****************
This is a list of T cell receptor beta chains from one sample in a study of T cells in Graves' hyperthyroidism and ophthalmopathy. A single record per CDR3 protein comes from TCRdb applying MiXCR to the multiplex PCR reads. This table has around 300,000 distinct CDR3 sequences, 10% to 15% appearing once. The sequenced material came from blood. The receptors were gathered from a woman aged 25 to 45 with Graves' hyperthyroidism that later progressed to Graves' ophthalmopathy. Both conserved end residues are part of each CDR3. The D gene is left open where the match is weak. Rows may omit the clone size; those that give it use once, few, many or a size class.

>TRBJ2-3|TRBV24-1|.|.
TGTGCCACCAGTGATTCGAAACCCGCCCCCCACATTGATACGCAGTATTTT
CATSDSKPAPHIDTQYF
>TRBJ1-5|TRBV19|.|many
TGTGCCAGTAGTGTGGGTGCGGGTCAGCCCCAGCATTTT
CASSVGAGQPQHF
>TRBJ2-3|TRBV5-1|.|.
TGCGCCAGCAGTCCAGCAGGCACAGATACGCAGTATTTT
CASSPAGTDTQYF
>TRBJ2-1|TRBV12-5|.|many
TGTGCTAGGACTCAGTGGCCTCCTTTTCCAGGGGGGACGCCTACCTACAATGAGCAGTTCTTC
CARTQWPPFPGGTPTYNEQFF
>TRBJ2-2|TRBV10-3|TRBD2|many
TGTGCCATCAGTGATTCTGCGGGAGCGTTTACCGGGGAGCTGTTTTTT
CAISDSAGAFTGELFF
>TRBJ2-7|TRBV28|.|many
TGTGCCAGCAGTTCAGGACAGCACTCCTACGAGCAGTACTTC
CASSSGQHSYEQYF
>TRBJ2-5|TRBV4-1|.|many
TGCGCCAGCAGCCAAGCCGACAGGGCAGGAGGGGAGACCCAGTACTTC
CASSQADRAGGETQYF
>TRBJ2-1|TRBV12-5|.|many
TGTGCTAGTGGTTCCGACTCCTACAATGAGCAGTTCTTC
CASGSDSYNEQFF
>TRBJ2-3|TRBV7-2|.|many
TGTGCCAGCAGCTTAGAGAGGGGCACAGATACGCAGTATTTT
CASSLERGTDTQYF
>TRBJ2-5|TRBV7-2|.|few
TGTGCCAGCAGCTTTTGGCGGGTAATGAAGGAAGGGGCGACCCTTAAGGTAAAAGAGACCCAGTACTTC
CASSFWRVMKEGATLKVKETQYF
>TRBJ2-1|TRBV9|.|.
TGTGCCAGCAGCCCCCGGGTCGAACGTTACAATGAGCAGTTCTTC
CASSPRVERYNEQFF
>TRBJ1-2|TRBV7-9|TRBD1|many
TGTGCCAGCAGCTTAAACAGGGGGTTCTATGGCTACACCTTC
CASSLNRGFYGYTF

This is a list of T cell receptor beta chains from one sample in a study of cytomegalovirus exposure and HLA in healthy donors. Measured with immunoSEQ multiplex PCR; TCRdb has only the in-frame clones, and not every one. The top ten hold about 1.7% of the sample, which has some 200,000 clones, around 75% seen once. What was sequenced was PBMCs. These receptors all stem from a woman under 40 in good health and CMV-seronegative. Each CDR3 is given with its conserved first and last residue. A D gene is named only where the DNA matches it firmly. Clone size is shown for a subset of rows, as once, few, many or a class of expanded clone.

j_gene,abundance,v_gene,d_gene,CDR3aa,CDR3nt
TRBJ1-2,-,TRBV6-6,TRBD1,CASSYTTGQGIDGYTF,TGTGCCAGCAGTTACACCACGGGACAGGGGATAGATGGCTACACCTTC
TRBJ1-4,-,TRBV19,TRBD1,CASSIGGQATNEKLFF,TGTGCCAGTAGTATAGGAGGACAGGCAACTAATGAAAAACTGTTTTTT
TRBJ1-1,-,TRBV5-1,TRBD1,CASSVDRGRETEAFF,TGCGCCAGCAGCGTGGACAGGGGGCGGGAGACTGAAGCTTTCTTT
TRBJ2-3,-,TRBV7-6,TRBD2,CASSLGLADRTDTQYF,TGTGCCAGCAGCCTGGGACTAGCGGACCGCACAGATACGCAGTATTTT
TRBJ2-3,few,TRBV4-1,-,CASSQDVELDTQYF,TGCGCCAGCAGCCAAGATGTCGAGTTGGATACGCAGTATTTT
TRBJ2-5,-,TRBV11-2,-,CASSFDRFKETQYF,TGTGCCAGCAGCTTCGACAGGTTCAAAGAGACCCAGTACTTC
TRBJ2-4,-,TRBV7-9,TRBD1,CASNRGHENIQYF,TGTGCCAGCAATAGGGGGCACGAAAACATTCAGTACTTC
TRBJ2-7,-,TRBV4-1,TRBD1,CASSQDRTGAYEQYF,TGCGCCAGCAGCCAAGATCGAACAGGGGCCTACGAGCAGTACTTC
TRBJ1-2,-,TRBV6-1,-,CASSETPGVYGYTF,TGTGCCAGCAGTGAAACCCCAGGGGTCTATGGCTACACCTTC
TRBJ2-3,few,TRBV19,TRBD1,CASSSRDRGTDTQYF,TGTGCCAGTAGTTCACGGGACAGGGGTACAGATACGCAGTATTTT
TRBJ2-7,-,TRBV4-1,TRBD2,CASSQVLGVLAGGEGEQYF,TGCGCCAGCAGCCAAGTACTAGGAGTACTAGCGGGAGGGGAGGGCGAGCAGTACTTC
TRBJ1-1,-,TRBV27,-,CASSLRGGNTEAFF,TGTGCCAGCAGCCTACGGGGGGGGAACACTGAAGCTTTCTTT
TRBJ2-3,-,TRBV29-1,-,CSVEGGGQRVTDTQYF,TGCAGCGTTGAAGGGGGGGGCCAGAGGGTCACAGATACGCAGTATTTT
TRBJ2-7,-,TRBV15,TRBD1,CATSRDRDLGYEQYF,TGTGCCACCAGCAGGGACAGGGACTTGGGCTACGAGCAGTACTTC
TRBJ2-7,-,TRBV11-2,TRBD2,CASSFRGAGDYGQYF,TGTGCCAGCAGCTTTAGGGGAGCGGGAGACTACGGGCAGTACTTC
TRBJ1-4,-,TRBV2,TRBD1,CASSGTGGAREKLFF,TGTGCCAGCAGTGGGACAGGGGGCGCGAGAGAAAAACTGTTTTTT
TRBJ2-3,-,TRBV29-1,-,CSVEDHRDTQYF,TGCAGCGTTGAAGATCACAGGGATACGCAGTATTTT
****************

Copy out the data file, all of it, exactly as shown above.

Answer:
This is a list of T cell receptor beta chains from one sample in a study of T cells in Graves' hyperthyroidism and ophthalmopathy. A single record per CDR3 protein comes from TCRdb applying MiXCR to the multiplex PCR reads. This table has around 300,000 distinct CDR3 sequences, 10% to 15% appearing once. The sequenced material came from blood. The receptors were gathered from a woman aged 25 to 45 with Graves' hyperthyroidism that later progressed to Graves' ophthalmopathy. Both conserved end residues are part of each CDR3. The D gene is left open where the match is weak. Rows may omit the clone size; those that give it use once, few, many or a size class.

>TRBJ2-3|TRBV24-1|.|.
TGTGCCACCAGTGATTCGAAACCCGCCCCCCACATTGATACGCAGTATTTT
CATSDSKPAPHIDTQYF
>TRBJ1-5|TRBV19|.|many
TGTGCCAGTAGTGTGGGTGCGGGTCAGCCCCAGCATTTT
CASSVGAGQPQHF
>TRBJ2-3|TRBV5-1|.|.
TGCGCCAGCAGTCCAGCAGGCACAGATACGCAGTATTTT
CASSPAGTDTQYF
>TRBJ2-1|TRBV12-5|.|many
TGTGCTAGGACTCAGTGGCCTCCTTTTCCAGGGGGGACGCCTACCTACAATGAGCAGTTCTTC
CARTQWPPFPGGTPTYNEQFF
>TRBJ2-2|TRBV10-3|TRBD2|many
TGTGCCATCAGTGATTCTGCGGGAGCGTTTACCGGGGAGCTGTTTTTT
CAISDSAGAFTGELFF
>TRBJ2-7|TRBV28|.|many
TGTGCCAGCAGTTCAGGACAGCACTCCTACGAGCAGTACTTC
CASSSGQHSYEQYF
>TRBJ2-5|TRBV4-1|.|many
TGCGCCAGCAGCCAAGCCGACAGGGCAGGAGGGGAGACCCAGTACTTC
CASSQADRAGGETQYF
>TRBJ2-1|TRBV12-5|.|many
TGTGCTAGTGGTTCCGACTCCTACAATGAGCAGTTCTTC
CASGSDSYNEQFF
>TRBJ2-3|TRBV7-2|.|many
TGTGCCAGCAGCTTAGAGAGGGGCACAGATACGCAGTATTTT
CASSLERGTDTQYF
>TRBJ2-5|TRBV7-2|.|few
TGTGCCAGCAGCTTTTGGCGGGTAATGAAGGAAGGGGCGACCCTTAAGGTAAAAGAGACCCAGTACTTC
CASSFWRVMKEGATLKVKETQYF
>TRBJ2-1|TRBV9|.|.
TGTGCCAGCAGCCCCCGGGTCGAACGTTACAATGAGCAGTTCTTC
CASSPRVERYNEQFF
>TRBJ1-2|TRBV7-9|TRBD1|many
TGTGCCAGCAGCTTAAACAGGGGGTTCTATGGCTACACCTTC
CASSLNRGFYGYTF

This is a list of T cell receptor beta chains from one sample in a study of cytomegalovirus exposure and HLA in healthy donors. Measured with immunoSEQ multiplex PCR; TCRdb has only the in-frame clones, and not every one. The top ten hold about 1.7% of the sample, which has some 200,000 clones, around 75% seen once. What was sequenced was PBMCs. These receptors all stem from a woman under 40 in good health and CMV-seronegative. Each CDR3 is given with its conserved first and last residue. A D gene is named only where the DNA matches it firmly. Clone size is shown for a subset of rows, as once, few, many or a class of expanded clone.

j_gene,abundance,v_gene,d_gene,CDR3aa,CDR3nt
TRBJ1-2,-,TRBV6-6,TRBD1,CASSYTTGQGIDGYTF,TGTGCCAGCAGTTACACCACGGGACAGGGGATAGATGGCTACACCTTC
TRBJ1-4,-,TRBV19,TRBD1,CASSIGGQATNEKLFF,TGTGCCAGTAGTATAGGAGGACAGGCAACTAATGAAAAACTGTTTTTT
TRBJ1-1,-,TRBV5-1,TRBD1,CASSVDRGRETEAFF,TGCGCCAGCAGCGTGGACAGGGGGCGGGAGACTGAAGCTTTCTTT
TRBJ2-3,-,TRBV7-6,TRBD2,CASSLGLADRTDTQYF,TGTGCCAGCAGCCTGGGACTAGCGGACCGCACAGATACGCAGTATTTT
TRBJ2-3,few,TRBV4-1,-,CASSQDVELDTQYF,TGCGCCAGCAGCCAAGATGTCGAGTTGGATACGCAGTATTTT
TRBJ2-5,-,TRBV11-2,-,CASSFDRFKETQYF,TGTGCCAGCAGCTTCGACAGGTTCAAAGAGACCCAGTACTTC
TRBJ2-4,-,TRBV7-9,TRBD1,CASNRGHENIQYF,TGTGCCAGCAATAGGGGGCACGAAAACATTCAGTACTTC
TRBJ2-7,-,TRBV4-1,TRBD1,CASSQDRTGAYEQYF,TGCGCCAGCAGCCAAGATCGAACAGGGGCCTACGAGCAGTACTTC
TRBJ1-2,-,TRBV6-1,-,CASSETPGVYGYTF,TGTGCCAGCAGTGAAACCCCAGGGGTCTATGGCTACACCTTC
TRBJ2-3,few,TRBV19,TRBD1,CASSSRDRGTDTQYF,TGTGCCAGTAGTTCACGGGACAGGGGTACAGATACGCAGTATTTT
TRBJ2-7,-,TRBV4-1,TRBD2,CASSQVLGVLAGGEGEQYF,TGCGCCAGCAGCCAAGTACTAGGAGTACTAGCGGGAGGGGAGGGCGAGCAGTACTTC
TRBJ1-1,-,TRBV27,-,CASSLRGGNTEAFF,TGTGCCAGCAGCCTACGGGGGGGGAACACTGAAGCTTTCTTT
TRBJ2-3,-,TRBV29-1,-,CSVEGGGQRVTDTQYF,TGCAGCGTTGAAGGGGGGGGCCAGAGGGTCACAGATACGCAGTATTTT
TRBJ2-7,-,TRBV15,TRBD1,CATSRDRDLGYEQYF,TGTGCCACCAGCAGGGACAGGGACTTGGGCTACGAGCAGTACTTC
TRBJ2-7,-,TRBV11-2,TRBD2,CASSFRGAGDYGQYF,TGTGCCAGCAGCTTTAGGGGAGCGGGAGACTACGGGCAGTACTTC
TRBJ1-4,-,TRBV2,TRBD1,CASSGTGGAREKLFF,TGTGCCAGCAGTGGGACAGGGGGCGCGAGAGAAAAACTGTTTTTT
TRBJ2-3,-,TRBV29-1,-,CSVEDHRDTQYF,TGCAGCGTTGAAGATCACAGGGATACGCAGTATTTT